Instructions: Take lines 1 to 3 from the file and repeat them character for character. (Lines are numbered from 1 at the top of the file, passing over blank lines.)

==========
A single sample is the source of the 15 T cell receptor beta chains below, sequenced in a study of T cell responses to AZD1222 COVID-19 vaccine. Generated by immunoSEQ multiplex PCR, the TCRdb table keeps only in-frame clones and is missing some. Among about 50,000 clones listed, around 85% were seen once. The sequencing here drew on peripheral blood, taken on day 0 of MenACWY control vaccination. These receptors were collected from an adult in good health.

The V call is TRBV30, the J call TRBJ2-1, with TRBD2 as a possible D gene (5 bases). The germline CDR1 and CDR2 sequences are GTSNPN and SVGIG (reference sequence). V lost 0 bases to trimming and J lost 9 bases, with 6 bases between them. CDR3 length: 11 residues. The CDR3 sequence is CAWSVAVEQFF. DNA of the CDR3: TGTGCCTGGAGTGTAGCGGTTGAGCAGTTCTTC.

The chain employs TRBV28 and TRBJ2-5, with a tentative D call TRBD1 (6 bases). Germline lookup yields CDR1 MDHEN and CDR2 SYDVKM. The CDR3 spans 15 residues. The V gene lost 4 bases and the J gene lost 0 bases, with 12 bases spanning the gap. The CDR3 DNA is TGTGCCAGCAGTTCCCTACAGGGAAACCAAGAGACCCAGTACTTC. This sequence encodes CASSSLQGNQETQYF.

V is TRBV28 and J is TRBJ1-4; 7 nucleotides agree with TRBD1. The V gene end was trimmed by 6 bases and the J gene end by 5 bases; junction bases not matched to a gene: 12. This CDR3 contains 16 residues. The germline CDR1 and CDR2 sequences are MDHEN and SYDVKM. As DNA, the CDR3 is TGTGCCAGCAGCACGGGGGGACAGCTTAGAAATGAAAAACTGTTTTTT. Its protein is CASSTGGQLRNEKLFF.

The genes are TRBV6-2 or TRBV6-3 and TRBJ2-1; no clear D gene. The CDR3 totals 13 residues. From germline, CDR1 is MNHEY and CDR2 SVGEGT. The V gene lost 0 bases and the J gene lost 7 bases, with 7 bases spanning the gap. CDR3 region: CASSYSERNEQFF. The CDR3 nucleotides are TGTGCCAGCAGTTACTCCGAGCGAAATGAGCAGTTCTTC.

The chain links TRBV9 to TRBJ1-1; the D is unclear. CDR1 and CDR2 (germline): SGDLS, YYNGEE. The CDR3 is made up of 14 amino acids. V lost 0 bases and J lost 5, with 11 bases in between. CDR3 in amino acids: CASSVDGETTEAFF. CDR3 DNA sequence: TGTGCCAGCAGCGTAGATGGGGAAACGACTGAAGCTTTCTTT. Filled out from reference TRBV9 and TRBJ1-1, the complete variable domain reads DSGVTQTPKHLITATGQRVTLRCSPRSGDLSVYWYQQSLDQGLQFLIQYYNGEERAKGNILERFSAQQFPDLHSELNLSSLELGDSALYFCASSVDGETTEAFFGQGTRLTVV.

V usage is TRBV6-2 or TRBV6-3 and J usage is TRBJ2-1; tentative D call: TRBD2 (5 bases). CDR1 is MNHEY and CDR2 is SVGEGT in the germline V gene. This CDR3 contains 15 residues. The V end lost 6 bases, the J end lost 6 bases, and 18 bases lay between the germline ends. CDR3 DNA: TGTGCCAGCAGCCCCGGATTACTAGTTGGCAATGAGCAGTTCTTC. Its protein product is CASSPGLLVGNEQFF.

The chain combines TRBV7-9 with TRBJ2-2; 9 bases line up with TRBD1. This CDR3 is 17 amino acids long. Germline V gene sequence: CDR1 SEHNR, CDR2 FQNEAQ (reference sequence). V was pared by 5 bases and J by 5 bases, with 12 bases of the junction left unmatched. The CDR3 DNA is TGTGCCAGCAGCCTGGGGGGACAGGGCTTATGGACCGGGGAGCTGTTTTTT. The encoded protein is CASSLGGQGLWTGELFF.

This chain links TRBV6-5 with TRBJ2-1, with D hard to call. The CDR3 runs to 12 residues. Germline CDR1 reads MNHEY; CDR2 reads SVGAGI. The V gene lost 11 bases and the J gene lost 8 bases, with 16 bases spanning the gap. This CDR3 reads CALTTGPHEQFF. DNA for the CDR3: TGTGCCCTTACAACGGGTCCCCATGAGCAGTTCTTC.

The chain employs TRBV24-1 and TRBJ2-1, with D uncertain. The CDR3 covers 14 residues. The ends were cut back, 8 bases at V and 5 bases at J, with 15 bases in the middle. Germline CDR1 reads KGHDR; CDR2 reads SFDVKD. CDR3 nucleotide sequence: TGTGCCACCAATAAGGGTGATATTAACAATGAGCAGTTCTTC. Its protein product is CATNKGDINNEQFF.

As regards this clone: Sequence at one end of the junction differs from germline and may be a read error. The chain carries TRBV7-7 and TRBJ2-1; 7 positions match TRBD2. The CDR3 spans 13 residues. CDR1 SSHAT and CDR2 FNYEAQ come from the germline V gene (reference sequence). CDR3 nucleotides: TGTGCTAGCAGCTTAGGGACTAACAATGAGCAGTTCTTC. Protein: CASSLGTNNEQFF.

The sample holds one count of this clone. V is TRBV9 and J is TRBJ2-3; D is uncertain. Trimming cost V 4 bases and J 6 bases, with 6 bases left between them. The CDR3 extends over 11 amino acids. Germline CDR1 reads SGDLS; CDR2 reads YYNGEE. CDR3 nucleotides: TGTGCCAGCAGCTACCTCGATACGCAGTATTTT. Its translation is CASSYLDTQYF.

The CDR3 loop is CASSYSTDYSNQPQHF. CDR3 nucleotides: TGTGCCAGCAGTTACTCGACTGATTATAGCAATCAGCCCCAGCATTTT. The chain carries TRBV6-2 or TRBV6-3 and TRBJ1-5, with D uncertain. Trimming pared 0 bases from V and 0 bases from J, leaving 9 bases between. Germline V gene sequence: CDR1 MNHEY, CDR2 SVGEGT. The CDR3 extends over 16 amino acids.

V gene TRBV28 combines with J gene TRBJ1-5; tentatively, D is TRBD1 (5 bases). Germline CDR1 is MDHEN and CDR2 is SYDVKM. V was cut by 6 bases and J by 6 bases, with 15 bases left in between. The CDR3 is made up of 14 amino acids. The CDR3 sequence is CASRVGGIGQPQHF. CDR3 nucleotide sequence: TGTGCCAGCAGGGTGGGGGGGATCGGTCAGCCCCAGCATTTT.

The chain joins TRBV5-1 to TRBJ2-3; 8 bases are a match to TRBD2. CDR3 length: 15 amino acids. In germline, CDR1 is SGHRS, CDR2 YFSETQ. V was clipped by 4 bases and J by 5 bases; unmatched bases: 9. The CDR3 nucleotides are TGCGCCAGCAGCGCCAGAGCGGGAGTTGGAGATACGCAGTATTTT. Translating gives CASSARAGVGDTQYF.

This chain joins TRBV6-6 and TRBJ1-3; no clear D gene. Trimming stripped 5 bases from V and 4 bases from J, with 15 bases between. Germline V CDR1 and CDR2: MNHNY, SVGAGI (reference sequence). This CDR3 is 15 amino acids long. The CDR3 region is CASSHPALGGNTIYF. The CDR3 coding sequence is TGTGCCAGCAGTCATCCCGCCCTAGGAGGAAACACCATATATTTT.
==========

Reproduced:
A single sample is the source of the 15 T cell receptor beta chains below, sequenced in a study of T cell responses to AZD1222 COVID-19 vaccine. Generated by immunoSEQ multiplex PCR, the TCRdb table keeps only in-frame clones and is missing some. Among about 50,000 clones listed, around 85% were seen once. The sequencing here drew on peripheral blood, taken on day 0 of MenACWY control vaccination. These receptors were collected from an adult in good health.

The V call is TRBV30, the J call TRBJ2-1, with TRBD2 as a possible D gene (5 bases). The germline CDR1 and CDR2 sequences are GTSNPN and SVGIG (reference sequence). V lost 0 bases to trimming and J lost 9 bases, with 6 bases between them. CDR3 length: 11 residues. The CDR3 sequence is CAWSVAVEQFF. DNA of the CDR3: TGTGCCTGGAGTGTAGCGGTTGAGCAGTTCTTC.

The chain employs TRBV28 and TRBJ2-5, with a tentative D call TRBD1 (6 bases). Germline lookup yields CDR1 MDHEN and CDR2 SYDVKM. The CDR3 spans 15 residues. The V gene lost 4 bases and the J gene lost 0 bases, with 12 bases spanning the gap. The CDR3 DNA is TGTGCCAGCAGTTCCCTACAGGGAAACCAAGAGACCCAGTACTTC. This sequence encodes CASSSLQGNQETQYF.